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American Professor Encourages Families to Give Elderly “Death Cocktails” During Coronavirus Lockdown

[Lifesite News] An American university professor focusing on assisted suicide research is encouraging family members to mix “life-ending” cocktails for relatives who wish to die as coronavirus lockdown restrictions have made visits from assisted-suicide staff more difficult to arrange.

Anita Hannig, associate professor of Anthropology at Brandeis University, a Jewish private research university in Massachusetts, says in a June 2 article titled “Dying virtually: Pandemic drives medically assisted deaths online” that family members of people wishing to end their lives by assisted suicide “must now take a more active role in their loved one’s final act.”

“Without a volunteer or physician present, families must assume a more active role in the dying process,” she said.

Hannig explains that in states where assisted suicide is legal, the law does not require that either a physician or other medical workers are present, but only that two doctors “independently evaluate a patient’s request for medical assistance in dying” and that individuals are able to ingest lethal doses themselves. This has made it possible for doctors to approve requests for assisted suicide online during the coronavirus crisis.

“Now, because of the coronavirus, volunteers are accompanying patients and families over Zoom, and physicians complete their evaluations through telemedicine, based on recommendations released by the American Clinicians Academy on Medical Aid in Dying in March 2020,” Hannig says.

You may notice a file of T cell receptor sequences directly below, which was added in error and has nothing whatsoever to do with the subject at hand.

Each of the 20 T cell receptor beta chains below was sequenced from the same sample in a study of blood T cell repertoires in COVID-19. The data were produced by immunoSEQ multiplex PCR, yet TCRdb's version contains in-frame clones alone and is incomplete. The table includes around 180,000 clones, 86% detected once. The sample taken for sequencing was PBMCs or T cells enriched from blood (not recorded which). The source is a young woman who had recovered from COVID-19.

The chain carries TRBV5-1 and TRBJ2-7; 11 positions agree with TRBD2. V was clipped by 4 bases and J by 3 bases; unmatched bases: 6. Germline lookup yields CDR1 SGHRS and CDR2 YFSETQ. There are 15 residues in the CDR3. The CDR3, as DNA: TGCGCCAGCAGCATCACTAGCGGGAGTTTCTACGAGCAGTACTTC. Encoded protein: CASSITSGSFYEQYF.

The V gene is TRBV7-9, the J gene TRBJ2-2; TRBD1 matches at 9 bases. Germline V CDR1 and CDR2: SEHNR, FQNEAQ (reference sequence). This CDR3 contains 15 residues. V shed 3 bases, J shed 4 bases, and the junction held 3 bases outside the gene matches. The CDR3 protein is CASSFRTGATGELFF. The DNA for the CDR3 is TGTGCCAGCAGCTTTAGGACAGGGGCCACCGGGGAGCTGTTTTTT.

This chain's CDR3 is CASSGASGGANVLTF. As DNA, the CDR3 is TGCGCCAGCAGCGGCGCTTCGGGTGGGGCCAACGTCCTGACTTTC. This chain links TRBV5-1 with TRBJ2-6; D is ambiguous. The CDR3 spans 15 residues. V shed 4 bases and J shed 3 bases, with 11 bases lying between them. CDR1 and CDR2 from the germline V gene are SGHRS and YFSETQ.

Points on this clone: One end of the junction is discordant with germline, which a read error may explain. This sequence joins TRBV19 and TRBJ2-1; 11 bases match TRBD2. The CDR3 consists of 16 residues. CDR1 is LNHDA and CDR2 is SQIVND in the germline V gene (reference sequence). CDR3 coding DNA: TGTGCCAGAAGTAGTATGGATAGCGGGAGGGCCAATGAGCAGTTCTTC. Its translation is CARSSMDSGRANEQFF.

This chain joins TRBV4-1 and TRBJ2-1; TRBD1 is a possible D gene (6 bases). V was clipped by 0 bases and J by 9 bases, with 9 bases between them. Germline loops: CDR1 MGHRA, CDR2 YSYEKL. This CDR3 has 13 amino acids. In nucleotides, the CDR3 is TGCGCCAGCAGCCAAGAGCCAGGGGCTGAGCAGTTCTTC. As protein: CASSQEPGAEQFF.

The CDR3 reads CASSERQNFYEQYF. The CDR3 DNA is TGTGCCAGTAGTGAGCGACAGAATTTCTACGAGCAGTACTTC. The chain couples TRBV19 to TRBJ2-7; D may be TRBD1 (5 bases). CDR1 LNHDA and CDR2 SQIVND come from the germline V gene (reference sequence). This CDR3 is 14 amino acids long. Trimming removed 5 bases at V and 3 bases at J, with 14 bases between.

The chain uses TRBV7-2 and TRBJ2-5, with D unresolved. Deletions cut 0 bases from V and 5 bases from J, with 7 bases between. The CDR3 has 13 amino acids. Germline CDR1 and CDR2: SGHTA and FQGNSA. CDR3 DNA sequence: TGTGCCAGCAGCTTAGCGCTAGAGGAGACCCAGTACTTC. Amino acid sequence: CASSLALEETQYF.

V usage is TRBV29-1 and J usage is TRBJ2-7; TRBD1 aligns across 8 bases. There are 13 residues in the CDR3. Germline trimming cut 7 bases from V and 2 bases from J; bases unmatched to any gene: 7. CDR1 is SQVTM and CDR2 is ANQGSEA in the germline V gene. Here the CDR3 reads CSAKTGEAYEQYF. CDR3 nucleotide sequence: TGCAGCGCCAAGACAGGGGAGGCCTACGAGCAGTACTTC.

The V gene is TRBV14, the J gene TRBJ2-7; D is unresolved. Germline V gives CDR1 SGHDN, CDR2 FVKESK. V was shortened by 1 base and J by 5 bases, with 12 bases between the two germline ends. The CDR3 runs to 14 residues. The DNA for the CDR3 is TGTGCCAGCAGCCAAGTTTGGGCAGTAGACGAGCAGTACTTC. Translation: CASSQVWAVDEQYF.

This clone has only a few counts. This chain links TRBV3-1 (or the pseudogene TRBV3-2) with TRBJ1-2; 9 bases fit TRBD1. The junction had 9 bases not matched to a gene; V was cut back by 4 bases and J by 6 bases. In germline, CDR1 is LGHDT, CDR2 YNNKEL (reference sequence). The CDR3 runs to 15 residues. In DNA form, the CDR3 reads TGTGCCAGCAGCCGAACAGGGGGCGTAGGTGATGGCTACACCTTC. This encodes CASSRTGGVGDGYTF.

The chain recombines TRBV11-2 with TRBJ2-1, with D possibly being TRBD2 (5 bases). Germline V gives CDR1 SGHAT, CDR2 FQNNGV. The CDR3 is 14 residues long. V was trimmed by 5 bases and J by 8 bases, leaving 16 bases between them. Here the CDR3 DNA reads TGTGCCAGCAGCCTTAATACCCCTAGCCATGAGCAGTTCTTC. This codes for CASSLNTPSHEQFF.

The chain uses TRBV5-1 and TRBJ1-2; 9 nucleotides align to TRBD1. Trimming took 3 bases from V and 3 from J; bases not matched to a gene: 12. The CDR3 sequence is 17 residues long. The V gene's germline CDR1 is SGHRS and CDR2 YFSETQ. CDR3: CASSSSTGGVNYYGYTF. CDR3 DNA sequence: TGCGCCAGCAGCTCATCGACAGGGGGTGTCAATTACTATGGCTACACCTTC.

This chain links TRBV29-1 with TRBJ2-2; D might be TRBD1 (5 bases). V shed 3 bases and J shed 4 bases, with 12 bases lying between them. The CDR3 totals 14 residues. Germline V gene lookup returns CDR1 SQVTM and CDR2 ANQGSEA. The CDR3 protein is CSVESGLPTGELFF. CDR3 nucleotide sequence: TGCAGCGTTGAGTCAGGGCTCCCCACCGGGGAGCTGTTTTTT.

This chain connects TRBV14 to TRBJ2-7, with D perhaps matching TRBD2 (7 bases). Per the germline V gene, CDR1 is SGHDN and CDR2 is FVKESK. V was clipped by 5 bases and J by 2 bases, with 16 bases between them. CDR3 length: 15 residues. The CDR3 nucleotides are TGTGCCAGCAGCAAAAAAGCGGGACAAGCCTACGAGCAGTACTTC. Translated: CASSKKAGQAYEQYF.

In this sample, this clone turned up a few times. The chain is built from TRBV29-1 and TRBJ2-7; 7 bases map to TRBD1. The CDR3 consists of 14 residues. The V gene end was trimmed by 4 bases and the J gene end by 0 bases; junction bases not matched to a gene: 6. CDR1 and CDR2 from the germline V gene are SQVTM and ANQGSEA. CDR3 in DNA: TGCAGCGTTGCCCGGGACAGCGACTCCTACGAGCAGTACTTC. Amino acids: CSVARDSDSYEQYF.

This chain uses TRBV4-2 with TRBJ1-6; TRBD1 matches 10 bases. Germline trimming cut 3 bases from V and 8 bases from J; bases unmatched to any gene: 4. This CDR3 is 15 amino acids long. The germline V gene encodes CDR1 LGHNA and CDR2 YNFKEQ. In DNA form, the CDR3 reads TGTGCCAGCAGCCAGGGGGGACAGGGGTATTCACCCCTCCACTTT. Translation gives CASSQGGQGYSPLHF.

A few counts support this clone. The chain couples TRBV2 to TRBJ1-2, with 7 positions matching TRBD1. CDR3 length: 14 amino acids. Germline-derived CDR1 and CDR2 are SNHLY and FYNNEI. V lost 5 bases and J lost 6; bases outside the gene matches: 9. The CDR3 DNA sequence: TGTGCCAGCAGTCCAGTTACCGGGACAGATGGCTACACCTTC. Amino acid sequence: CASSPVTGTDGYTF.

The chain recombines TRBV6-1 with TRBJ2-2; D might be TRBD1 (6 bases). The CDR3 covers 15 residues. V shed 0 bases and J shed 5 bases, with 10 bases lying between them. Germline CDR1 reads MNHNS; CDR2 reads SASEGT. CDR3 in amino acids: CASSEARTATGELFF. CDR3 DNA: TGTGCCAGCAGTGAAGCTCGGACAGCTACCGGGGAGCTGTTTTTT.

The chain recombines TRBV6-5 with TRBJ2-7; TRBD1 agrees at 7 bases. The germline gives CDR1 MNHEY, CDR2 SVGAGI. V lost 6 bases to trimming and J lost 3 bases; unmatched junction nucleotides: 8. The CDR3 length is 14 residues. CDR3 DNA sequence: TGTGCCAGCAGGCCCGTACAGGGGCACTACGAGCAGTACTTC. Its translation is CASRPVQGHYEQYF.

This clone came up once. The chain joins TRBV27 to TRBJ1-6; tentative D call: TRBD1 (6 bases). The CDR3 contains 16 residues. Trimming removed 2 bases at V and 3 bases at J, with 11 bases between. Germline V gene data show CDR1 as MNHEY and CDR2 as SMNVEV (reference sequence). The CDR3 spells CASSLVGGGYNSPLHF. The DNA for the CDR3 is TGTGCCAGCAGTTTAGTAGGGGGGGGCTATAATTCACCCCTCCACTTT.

But Hannig says that the coronavirus crisis has “amplified existing problems of access to assisted dying,” meaning that family members who would prefer for others to assist their relatives to die now “don’t have that choice.”

Hannig admits that her research bears out that family members assisting in the suicide of a relative are often troubled by such involvement.

“Pre-pandemic, many families told me that preparing the lethal cocktail would make them feel like they were facilitating – and not just morally supporting – a loved one’s death. They were glad to outsource this delicate task,” she says.

In situations where family members resolutely object to their relatives committing suicide, Hannig says that assisted suicide volunteers would, in normal circumstances, “make sure a patient’s final wishes are carried out.”

Assisted suicide groups in the U.S. have been promoting online physician consultations and approval for assisted suicide for months during the coronavirus crisis. 

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[Editor’s Note: This article was written by Paul Smeaton and first published at LifeSite News]